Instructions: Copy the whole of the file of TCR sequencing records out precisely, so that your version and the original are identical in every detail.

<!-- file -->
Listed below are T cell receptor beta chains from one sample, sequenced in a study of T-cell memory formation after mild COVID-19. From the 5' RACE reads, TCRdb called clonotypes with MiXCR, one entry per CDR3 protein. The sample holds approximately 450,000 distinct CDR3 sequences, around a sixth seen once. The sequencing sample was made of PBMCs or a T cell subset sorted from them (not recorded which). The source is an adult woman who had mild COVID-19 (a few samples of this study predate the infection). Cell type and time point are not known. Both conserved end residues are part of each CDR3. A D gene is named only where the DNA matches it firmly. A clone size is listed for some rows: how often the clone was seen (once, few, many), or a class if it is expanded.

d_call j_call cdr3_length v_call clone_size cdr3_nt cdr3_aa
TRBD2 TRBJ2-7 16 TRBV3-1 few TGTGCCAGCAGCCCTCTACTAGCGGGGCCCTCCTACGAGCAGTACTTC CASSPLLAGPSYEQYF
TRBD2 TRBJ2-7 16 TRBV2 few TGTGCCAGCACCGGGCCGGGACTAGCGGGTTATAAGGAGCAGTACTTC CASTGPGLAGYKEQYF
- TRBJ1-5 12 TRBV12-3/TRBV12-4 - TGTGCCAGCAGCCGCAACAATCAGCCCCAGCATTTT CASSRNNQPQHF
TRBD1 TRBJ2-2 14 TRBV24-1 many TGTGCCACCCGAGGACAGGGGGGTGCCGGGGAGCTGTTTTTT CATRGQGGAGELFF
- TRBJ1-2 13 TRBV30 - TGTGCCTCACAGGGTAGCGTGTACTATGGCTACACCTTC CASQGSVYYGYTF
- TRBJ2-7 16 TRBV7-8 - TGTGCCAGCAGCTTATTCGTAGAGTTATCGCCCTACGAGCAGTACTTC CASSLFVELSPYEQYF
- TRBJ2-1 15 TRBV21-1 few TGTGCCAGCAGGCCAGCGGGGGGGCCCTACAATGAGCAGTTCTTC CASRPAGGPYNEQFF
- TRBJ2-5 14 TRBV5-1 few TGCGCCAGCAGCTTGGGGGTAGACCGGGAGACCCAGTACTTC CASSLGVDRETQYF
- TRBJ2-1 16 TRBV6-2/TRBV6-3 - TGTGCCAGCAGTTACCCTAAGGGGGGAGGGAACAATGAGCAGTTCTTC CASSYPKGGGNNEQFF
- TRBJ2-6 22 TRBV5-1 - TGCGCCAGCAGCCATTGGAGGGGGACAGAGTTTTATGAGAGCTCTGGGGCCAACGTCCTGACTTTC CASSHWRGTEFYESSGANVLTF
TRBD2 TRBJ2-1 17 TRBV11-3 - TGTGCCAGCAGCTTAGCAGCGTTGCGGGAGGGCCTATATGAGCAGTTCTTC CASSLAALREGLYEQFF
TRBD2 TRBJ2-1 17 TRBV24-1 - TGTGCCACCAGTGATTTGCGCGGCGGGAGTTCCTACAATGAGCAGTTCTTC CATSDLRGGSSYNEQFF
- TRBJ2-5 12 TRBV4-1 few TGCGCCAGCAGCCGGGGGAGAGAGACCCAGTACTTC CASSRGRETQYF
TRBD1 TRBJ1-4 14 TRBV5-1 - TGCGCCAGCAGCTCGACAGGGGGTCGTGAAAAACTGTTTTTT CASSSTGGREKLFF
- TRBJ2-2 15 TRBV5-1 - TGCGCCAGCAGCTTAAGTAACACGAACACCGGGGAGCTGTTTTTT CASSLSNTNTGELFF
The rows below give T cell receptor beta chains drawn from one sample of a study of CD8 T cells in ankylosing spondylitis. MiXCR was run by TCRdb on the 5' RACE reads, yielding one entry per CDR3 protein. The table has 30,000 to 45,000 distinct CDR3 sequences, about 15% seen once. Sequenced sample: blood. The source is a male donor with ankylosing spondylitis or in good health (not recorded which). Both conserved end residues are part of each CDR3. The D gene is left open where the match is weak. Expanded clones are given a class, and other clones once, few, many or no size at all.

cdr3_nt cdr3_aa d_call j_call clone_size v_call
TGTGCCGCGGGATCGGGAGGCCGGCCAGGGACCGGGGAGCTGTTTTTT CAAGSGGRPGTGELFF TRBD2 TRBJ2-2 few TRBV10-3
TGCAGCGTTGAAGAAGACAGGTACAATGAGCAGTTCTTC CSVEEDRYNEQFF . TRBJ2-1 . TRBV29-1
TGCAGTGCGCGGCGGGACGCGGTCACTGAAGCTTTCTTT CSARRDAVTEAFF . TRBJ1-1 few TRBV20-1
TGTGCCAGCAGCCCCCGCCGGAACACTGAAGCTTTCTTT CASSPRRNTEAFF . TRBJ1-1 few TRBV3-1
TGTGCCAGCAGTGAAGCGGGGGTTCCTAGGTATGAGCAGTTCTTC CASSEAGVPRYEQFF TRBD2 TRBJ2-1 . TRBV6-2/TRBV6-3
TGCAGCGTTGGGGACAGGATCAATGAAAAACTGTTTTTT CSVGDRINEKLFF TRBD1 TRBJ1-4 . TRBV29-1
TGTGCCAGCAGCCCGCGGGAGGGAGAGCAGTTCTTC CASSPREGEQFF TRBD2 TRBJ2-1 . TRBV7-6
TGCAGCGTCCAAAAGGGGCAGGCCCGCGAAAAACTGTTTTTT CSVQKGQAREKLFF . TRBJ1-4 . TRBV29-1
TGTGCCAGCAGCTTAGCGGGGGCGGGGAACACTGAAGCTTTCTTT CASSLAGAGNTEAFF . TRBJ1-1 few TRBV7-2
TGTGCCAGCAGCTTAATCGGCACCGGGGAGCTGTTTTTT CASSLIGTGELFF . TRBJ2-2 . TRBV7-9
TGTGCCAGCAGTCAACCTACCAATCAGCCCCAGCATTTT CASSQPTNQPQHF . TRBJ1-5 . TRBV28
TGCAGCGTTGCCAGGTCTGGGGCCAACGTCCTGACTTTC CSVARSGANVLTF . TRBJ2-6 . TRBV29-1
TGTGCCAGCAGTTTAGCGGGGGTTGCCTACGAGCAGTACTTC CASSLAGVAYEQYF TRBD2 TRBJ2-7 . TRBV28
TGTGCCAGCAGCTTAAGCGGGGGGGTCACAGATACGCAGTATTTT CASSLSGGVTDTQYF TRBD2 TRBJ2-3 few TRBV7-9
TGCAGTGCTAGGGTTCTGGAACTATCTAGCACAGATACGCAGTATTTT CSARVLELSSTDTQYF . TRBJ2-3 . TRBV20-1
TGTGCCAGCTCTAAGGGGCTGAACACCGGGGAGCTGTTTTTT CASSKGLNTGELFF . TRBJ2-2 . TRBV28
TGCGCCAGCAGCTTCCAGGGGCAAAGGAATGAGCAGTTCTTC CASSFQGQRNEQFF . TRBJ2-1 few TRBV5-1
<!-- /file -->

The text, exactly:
Listed below are T cell receptor beta chains from one sample, sequenced in a study of T-cell memory formation after mild COVID-19. From the 5' RACE reads, TCRdb called clonotypes with MiXCR, one entry per CDR3 protein. The sample holds approximately 450,000 distinct CDR3 sequences, around a sixth seen once. The sequencing sample was made of PBMCs or a T cell subset sorted from them (not recorded which). The source is an adult woman who had mild COVID-19 (a few samples of this study predate the infection). Cell type and time point are not known. Both conserved end residues are part of each CDR3. A D gene is named only where the DNA matches it firmly. A clone size is listed for some rows: how often the clone was seen (once, few, many), or a class if it is expanded.

d_call j_call cdr3_length v_call clone_size cdr3_nt cdr3_aa
TRBD2 TRBJ2-7 16 TRBV3-1 few TGTGCCAGCAGCCCTCTACTAGCGGGGCCCTCCTACGAGCAGTACTTC CASSPLLAGPSYEQYF
TRBD2 TRBJ2-7 16 TRBV2 few TGTGCCAGCACCGGGCCGGGACTAGCGGGTTATAAGGAGCAGTACTTC CASTGPGLAGYKEQYF
- TRBJ1-5 12 TRBV12-3/TRBV12-4 - TGTGCCAGCAGCCGCAACAATCAGCCCCAGCATTTT CASSRNNQPQHF
TRBD1 TRBJ2-2 14 TRBV24-1 many TGTGCCACCCGAGGACAGGGGGGTGCCGGGGAGCTGTTTTTT CATRGQGGAGELFF
- TRBJ1-2 13 TRBV30 - TGTGCCTCACAGGGTAGCGTGTACTATGGCTACACCTTC CASQGSVYYGYTF
- TRBJ2-7 16 TRBV7-8 - TGTGCCAGCAGCTTATTCGTAGAGTTATCGCCCTACGAGCAGTACTTC CASSLFVELSPYEQYF
- TRBJ2-1 15 TRBV21-1 few TGTGCCAGCAGGCCAGCGGGGGGGCCCTACAATGAGCAGTTCTTC CASRPAGGPYNEQFF
- TRBJ2-5 14 TRBV5-1 few TGCGCCAGCAGCTTGGGGGTAGACCGGGAGACCCAGTACTTC CASSLGVDRETQYF
- TRBJ2-1 16 TRBV6-2/TRBV6-3 - TGTGCCAGCAGTTACCCTAAGGGGGGAGGGAACAATGAGCAGTTCTTC CASSYPKGGGNNEQFF
- TRBJ2-6 22 TRBV5-1 - TGCGCCAGCAGCCATTGGAGGGGGACAGAGTTTTATGAGAGCTCTGGGGCCAACGTCCTGACTTTC CASSHWRGTEFYESSGANVLTF
TRBD2 TRBJ2-1 17 TRBV11-3 - TGTGCCAGCAGCTTAGCAGCGTTGCGGGAGGGCCTATATGAGCAGTTCTTC CASSLAALREGLYEQFF
TRBD2 TRBJ2-1 17 TRBV24-1 - TGTGCCACCAGTGATTTGCGCGGCGGGAGTTCCTACAATGAGCAGTTCTTC CATSDLRGGSSYNEQFF
- TRBJ2-5 12 TRBV4-1 few TGCGCCAGCAGCCGGGGGAGAGAGACCCAGTACTTC CASSRGRETQYF
TRBD1 TRBJ1-4 14 TRBV5-1 - TGCGCCAGCAGCTCGACAGGGGGTCGTGAAAAACTGTTTTTT CASSSTGGREKLFF
- TRBJ2-2 15 TRBV5-1 - TGCGCCAGCAGCTTAAGTAACACGAACACCGGGGAGCTGTTTTTT CASSLSNTNTGELFF
The rows below give T cell receptor beta chains drawn from one sample of a study of CD8 T cells in ankylosing spondylitis. MiXCR was run by TCRdb on the 5' RACE reads, yielding one entry per CDR3 protein. The table has 30,000 to 45,000 distinct CDR3 sequences, about 15% seen once. Sequenced sample: blood. The source is a male donor with ankylosing spondylitis or in good health (not recorded which). Both conserved end residues are part of each CDR3. The D gene is left open where the match is weak. Expanded clones are given a class, and other clones once, few, many or no size at all.

cdr3_nt cdr3_aa d_call j_call clone_size v_call
TGTGCCGCGGGATCGGGAGGCCGGCCAGGGACCGGGGAGCTGTTTTTT CAAGSGGRPGTGELFF TRBD2 TRBJ2-2 few TRBV10-3
TGCAGCGTTGAAGAAGACAGGTACAATGAGCAGTTCTTC CSVEEDRYNEQFF . TRBJ2-1 . TRBV29-1
TGCAGTGCGCGGCGGGACGCGGTCACTGAAGCTTTCTTT CSARRDAVTEAFF . TRBJ1-1 few TRBV20-1
TGTGCCAGCAGCCCCCGCCGGAACACTGAAGCTTTCTTT CASSPRRNTEAFF . TRBJ1-1 few TRBV3-1
TGTGCCAGCAGTGAAGCGGGGGTTCCTAGGTATGAGCAGTTCTTC CASSEAGVPRYEQFF TRBD2 TRBJ2-1 . TRBV6-2/TRBV6-3
TGCAGCGTTGGGGACAGGATCAATGAAAAACTGTTTTTT CSVGDRINEKLFF TRBD1 TRBJ1-4 . TRBV29-1
TGTGCCAGCAGCCCGCGGGAGGGAGAGCAGTTCTTC CASSPREGEQFF TRBD2 TRBJ2-1 . TRBV7-6
TGCAGCGTCCAAAAGGGGCAGGCCCGCGAAAAACTGTTTTTT CSVQKGQAREKLFF . TRBJ1-4 . TRBV29-1
TGTGCCAGCAGCTTAGCGGGGGCGGGGAACACTGAAGCTTTCTTT CASSLAGAGNTEAFF . TRBJ1-1 few TRBV7-2
TGTGCCAGCAGCTTAATCGGCACCGGGGAGCTGTTTTTT CASSLIGTGELFF . TRBJ2-2 . TRBV7-9
TGTGCCAGCAGTCAACCTACCAATCAGCCCCAGCATTTT CASSQPTNQPQHF . TRBJ1-5 . TRBV28
TGCAGCGTTGCCAGGTCTGGGGCCAACGTCCTGACTTTC CSVARSGANVLTF . TRBJ2-6 . TRBV29-1
TGTGCCAGCAGTTTAGCGGGGGTTGCCTACGAGCAGTACTTC CASSLAGVAYEQYF TRBD2 TRBJ2-7 . TRBV28
TGTGCCAGCAGCTTAAGCGGGGGGGTCACAGATACGCAGTATTTT CASSLSGGVTDTQYF TRBD2 TRBJ2-3 few TRBV7-9
TGCAGTGCTAGGGTTCTGGAACTATCTAGCACAGATACGCAGTATTTT CSARVLELSSTDTQYF . TRBJ2-3 . TRBV20-1
TGTGCCAGCTCTAAGGGGCTGAACACCGGGGAGCTGTTTTTT CASSKGLNTGELFF . TRBJ2-2 . TRBV28
TGCGCCAGCAGCTTCCAGGGGCAAAGGAATGAGCAGTTCTTC CASSFQGQRNEQFF . TRBJ2-1 few TRBV5-1